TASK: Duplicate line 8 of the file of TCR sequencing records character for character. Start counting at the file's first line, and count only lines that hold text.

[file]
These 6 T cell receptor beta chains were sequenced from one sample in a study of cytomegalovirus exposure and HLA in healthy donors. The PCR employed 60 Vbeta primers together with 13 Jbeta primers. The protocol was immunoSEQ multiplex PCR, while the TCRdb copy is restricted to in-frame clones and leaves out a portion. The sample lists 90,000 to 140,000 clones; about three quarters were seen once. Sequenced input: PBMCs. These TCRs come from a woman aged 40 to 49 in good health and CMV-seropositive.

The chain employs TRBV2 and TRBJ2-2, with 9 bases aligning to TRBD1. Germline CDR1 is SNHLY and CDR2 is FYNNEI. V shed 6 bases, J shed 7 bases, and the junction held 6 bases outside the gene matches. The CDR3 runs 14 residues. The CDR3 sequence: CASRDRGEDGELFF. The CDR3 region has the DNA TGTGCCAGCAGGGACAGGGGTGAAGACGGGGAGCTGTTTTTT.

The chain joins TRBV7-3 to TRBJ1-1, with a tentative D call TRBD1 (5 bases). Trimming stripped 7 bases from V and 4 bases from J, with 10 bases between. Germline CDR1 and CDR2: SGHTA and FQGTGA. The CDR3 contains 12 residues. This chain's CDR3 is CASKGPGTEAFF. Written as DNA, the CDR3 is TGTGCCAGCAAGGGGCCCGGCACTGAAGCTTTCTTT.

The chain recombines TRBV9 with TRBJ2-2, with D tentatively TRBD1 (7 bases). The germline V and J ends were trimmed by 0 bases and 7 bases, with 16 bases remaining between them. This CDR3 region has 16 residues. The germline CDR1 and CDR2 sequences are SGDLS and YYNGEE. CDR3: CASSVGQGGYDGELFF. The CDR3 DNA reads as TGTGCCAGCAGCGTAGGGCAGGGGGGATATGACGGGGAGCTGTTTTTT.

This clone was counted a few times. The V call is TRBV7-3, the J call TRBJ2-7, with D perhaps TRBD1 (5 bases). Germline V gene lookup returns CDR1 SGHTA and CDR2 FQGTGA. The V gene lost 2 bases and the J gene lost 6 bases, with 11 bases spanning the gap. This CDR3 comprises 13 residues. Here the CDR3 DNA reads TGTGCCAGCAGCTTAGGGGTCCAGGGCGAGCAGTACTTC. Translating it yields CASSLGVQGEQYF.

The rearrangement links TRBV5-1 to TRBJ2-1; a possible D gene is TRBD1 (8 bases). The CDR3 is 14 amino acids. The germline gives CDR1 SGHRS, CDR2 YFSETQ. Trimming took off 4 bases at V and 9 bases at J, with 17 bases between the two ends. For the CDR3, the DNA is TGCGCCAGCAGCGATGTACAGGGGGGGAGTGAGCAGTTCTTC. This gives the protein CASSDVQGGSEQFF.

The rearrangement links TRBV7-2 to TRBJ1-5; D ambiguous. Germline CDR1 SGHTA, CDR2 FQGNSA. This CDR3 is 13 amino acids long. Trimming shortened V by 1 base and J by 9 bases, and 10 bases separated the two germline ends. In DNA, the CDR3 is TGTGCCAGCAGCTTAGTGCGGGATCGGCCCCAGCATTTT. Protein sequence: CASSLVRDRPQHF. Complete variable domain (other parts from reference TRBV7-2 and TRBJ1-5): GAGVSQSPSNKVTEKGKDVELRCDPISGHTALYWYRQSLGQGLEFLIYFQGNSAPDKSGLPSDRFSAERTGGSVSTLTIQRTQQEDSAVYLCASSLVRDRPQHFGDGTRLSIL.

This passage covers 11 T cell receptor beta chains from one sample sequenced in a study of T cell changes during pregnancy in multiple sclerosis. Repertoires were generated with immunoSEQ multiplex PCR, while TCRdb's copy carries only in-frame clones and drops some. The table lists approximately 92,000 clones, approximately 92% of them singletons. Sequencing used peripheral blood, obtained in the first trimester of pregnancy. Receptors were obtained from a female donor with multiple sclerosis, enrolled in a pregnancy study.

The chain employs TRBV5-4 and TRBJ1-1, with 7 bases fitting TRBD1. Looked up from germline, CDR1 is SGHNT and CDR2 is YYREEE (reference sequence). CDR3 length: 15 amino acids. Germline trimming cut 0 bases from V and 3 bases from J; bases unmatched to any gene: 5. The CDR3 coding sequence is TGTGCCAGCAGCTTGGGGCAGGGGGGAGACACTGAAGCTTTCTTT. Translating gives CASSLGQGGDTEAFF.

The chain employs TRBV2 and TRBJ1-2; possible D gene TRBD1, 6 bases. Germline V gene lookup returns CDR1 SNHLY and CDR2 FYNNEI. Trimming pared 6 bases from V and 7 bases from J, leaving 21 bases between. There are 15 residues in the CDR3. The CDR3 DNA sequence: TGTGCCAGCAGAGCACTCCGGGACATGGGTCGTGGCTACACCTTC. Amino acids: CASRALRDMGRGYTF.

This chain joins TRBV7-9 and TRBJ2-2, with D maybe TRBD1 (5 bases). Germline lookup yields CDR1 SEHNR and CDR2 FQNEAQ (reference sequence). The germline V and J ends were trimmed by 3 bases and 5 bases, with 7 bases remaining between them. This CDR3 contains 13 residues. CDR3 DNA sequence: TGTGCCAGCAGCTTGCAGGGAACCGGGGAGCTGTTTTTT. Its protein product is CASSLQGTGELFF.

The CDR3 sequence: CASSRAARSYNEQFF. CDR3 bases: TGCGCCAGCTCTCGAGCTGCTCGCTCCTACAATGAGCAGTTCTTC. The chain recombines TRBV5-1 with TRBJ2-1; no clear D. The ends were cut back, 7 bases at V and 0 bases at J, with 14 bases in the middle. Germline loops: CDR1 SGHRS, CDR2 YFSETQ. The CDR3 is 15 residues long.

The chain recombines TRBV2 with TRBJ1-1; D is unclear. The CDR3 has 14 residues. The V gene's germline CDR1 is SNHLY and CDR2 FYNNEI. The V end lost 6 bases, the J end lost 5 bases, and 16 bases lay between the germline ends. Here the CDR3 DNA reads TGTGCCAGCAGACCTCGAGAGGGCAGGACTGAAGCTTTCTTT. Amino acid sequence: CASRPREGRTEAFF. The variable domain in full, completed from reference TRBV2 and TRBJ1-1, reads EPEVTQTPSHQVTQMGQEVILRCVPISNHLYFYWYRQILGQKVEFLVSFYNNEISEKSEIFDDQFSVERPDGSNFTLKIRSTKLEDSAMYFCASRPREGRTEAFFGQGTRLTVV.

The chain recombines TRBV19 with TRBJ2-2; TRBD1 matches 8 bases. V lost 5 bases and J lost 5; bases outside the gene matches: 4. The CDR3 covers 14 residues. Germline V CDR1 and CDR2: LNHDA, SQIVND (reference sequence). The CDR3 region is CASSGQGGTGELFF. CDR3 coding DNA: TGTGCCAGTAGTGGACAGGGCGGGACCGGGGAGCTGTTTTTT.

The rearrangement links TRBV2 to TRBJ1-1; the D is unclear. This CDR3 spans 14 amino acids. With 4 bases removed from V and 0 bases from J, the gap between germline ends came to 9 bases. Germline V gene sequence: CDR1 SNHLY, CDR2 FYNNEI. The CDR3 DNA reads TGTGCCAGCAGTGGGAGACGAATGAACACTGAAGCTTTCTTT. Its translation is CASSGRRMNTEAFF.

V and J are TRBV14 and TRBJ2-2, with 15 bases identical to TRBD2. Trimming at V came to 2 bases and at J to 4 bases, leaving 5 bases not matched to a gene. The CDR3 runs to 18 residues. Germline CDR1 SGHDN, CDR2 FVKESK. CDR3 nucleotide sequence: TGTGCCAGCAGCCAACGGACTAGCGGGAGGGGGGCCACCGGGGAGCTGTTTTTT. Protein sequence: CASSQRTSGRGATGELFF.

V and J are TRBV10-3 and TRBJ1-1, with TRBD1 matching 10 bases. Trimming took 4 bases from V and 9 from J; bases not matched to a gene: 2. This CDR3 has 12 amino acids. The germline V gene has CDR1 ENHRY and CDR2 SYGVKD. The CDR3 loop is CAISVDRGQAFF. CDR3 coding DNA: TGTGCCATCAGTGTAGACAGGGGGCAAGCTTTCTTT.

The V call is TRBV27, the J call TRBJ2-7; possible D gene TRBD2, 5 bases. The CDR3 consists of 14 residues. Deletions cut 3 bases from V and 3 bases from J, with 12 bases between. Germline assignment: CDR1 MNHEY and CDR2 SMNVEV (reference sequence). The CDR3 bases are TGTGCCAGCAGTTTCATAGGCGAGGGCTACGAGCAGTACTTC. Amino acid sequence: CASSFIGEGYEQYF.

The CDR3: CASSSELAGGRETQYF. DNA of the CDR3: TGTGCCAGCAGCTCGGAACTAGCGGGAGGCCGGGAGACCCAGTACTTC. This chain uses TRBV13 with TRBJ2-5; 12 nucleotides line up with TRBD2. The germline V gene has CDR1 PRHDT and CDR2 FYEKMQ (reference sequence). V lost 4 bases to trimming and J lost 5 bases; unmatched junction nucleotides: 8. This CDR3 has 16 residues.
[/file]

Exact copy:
This passage covers 11 T cell receptor beta chains from one sample sequenced in a study of T cell changes during pregnancy in multiple sclerosis. Repertoires were generated with immunoSEQ multiplex PCR, while TCRdb's copy carries only in-frame clones and drops some. The table lists approximately 92,000 clones, approximately 92% of them singletons. Sequencing used peripheral blood, obtained in the first trimester of pregnancy. Receptors were obtained from a female donor with multiple sclerosis, enrolled in a pregnancy study.